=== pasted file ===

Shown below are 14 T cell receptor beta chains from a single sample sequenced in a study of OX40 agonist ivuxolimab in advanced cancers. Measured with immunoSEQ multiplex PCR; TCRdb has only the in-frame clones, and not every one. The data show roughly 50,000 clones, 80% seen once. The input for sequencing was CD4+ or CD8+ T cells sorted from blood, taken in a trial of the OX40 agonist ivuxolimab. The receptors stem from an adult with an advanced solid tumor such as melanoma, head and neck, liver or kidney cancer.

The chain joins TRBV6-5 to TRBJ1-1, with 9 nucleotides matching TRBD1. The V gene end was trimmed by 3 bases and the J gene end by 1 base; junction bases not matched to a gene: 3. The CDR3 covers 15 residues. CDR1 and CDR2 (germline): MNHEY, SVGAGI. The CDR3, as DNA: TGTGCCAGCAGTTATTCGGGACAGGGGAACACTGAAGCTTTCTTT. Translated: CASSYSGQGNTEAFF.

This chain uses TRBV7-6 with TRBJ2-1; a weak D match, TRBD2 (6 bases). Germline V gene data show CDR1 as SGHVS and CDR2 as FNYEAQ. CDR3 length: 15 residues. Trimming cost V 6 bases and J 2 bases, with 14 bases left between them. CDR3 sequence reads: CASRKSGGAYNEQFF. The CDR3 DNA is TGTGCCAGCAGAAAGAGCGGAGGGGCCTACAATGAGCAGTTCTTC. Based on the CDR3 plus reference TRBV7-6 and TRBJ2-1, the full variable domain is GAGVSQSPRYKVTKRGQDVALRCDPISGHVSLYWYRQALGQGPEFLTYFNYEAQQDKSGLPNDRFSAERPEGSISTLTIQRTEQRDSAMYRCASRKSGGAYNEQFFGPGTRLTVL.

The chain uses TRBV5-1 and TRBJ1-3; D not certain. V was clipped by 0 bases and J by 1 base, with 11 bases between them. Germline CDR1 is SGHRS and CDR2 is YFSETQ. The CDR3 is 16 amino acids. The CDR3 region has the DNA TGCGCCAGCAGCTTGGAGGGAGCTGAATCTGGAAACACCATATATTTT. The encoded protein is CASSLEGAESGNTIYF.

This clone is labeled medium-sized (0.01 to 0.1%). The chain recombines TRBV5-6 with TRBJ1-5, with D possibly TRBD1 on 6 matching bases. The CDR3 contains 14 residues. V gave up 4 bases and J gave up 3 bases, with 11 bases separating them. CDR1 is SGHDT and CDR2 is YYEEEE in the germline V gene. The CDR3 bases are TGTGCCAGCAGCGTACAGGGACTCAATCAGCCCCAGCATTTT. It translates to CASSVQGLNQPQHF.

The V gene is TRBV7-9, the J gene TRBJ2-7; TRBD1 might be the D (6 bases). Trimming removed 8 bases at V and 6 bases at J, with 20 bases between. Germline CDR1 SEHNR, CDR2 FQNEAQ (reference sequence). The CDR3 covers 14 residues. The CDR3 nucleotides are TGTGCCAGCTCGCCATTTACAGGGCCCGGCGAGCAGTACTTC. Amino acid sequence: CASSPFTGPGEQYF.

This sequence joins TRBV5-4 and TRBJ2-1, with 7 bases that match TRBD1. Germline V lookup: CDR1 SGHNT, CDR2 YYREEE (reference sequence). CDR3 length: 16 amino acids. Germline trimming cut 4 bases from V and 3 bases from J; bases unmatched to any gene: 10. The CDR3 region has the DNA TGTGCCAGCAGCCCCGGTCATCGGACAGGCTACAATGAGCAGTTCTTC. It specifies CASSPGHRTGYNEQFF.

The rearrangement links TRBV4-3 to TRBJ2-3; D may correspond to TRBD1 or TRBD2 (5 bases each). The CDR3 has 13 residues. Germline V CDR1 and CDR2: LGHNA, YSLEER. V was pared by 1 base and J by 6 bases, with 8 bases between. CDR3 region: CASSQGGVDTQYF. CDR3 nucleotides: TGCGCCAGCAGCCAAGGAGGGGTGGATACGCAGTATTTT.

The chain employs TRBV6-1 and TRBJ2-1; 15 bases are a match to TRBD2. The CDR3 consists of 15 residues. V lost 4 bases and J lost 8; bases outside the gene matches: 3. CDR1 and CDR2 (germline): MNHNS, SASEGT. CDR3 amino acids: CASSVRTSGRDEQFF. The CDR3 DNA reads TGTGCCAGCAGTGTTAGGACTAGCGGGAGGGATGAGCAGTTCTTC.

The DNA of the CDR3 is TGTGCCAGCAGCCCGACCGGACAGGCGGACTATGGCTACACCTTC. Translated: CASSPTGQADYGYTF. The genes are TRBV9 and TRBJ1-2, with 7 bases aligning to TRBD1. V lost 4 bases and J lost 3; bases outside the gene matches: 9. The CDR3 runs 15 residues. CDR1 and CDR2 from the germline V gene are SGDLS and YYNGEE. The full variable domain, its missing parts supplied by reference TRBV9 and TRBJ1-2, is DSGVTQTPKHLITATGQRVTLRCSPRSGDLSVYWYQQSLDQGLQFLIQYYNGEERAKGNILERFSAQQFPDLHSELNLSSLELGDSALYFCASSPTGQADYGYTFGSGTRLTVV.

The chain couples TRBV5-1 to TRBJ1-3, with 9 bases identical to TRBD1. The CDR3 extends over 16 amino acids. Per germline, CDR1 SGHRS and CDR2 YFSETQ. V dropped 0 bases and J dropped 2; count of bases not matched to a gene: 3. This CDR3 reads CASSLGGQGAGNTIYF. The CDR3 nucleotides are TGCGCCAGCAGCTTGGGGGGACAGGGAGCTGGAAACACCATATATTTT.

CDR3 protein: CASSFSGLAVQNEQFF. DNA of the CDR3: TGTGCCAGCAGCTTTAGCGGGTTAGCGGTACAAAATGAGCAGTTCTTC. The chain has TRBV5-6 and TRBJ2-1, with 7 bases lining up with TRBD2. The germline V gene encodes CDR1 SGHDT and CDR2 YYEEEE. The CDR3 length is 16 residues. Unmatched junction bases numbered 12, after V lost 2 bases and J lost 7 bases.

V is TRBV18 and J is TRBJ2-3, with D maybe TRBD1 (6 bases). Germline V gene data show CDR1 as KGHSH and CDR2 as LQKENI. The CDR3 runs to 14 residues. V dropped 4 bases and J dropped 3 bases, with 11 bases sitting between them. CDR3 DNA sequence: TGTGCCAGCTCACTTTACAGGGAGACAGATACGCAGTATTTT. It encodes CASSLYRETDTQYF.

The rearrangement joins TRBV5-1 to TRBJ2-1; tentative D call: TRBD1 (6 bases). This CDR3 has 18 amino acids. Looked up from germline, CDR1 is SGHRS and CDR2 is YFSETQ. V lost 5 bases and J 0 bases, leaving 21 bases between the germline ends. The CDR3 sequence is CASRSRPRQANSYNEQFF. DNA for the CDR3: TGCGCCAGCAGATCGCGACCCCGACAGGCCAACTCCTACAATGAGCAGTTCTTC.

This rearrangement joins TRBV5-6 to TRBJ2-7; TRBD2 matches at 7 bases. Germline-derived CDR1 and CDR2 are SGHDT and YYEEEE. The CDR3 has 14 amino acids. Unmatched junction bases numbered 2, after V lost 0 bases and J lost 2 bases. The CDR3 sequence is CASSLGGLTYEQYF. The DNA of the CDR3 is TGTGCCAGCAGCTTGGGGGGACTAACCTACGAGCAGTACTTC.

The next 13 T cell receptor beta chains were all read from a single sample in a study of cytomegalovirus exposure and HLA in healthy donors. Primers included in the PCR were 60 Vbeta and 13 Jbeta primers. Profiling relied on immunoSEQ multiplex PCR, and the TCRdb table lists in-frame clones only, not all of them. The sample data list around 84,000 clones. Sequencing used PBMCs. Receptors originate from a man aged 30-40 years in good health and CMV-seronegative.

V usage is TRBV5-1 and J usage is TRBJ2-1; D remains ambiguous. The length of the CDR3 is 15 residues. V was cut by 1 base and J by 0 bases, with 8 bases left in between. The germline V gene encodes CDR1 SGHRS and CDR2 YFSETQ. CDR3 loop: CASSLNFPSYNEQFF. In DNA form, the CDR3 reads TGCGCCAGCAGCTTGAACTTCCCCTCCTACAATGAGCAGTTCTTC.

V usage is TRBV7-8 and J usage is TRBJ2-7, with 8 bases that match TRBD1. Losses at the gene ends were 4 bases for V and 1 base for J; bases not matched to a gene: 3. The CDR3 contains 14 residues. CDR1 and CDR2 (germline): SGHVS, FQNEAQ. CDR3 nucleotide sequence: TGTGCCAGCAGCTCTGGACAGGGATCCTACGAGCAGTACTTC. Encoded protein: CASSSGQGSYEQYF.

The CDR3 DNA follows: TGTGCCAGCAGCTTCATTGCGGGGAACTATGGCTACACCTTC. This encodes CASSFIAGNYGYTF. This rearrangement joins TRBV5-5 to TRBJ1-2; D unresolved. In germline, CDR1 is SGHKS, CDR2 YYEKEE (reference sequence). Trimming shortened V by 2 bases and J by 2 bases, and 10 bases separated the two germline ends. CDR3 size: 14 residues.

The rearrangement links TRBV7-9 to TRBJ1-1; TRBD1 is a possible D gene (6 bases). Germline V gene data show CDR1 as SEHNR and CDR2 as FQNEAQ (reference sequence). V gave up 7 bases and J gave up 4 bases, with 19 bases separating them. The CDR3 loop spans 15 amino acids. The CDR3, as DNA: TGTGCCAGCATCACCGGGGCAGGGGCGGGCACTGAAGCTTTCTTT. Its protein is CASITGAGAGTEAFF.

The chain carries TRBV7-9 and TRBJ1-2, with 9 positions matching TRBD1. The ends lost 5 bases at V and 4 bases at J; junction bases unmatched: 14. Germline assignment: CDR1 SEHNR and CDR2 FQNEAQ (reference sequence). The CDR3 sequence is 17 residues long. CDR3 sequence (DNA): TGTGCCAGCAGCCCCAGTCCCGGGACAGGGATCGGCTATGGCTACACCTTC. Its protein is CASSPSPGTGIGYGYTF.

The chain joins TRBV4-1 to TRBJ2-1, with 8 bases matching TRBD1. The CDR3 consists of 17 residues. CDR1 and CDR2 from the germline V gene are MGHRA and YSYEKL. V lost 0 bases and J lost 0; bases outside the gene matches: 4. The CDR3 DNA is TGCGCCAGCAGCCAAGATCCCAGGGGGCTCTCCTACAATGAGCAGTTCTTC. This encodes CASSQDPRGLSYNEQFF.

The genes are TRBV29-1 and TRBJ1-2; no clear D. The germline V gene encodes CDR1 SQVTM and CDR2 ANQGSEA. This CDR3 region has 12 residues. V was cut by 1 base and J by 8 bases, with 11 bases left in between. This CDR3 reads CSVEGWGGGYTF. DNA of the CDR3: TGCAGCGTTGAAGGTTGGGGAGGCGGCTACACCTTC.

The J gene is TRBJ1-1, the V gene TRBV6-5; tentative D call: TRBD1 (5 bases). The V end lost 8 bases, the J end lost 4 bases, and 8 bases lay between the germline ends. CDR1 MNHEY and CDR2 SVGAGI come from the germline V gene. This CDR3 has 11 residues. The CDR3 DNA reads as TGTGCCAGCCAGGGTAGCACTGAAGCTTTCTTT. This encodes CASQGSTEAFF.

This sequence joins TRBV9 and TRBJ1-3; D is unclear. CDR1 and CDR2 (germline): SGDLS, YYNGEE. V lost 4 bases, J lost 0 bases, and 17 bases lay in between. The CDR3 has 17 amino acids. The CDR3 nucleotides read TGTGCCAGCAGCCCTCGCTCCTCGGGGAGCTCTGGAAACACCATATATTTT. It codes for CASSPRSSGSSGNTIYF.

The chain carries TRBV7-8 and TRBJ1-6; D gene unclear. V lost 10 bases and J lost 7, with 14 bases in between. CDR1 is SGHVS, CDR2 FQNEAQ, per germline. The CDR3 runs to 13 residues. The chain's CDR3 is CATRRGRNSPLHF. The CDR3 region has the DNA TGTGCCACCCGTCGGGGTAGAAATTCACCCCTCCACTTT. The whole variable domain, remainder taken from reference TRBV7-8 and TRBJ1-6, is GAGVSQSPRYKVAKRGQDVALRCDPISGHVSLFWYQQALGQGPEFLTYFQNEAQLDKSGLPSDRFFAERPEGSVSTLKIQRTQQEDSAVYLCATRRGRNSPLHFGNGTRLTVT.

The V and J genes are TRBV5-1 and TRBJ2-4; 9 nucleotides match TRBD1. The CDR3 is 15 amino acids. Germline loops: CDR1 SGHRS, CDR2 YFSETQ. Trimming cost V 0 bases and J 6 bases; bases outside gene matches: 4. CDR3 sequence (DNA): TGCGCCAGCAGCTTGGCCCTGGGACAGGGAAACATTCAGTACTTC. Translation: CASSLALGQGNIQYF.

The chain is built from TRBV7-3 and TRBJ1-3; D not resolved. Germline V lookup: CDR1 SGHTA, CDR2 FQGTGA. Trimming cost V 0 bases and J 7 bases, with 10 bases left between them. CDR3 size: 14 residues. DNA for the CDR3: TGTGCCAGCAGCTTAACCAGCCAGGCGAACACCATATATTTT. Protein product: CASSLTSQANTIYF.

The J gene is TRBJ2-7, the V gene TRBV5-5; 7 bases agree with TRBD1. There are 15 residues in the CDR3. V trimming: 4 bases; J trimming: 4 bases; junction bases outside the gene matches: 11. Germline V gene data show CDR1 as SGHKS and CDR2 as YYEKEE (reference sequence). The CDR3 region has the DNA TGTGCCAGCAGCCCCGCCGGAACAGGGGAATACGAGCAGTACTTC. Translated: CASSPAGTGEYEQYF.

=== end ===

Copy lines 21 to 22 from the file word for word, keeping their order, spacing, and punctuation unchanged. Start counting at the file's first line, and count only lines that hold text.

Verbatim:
The chain carries TRBV7-9 and TRBJ1-2, with 9 positions matching TRBD1. The ends lost 5 bases at V and 4 bases at J; junction bases unmatched: 14. Germline assignment: CDR1 SEHNR and CDR2 FQNEAQ (reference sequence). The CDR3 sequence is 17 residues long. CDR3 sequence (DNA): TGTGCCAGCAGCCCCAGTCCCGGGACAGGGATCGGCTATGGCTACACCTTC. Its protein is CASSPSPGTGIGYGYTF.

The chain joins TRBV4-1 to TRBJ2-1, with 8 bases matching TRBD1. The CDR3 consists of 17 residues. CDR1 and CDR2 from the germline V gene are MGHRA and YSYEKL. V lost 0 bases and J lost 0; bases outside the gene matches: 4. The CDR3 DNA is TGCGCCAGCAGCCAAGATCCCAGGGGGCTCTCCTACAATGAGCAGTTCTTC. This encodes CASSQDPRGLSYNEQFF.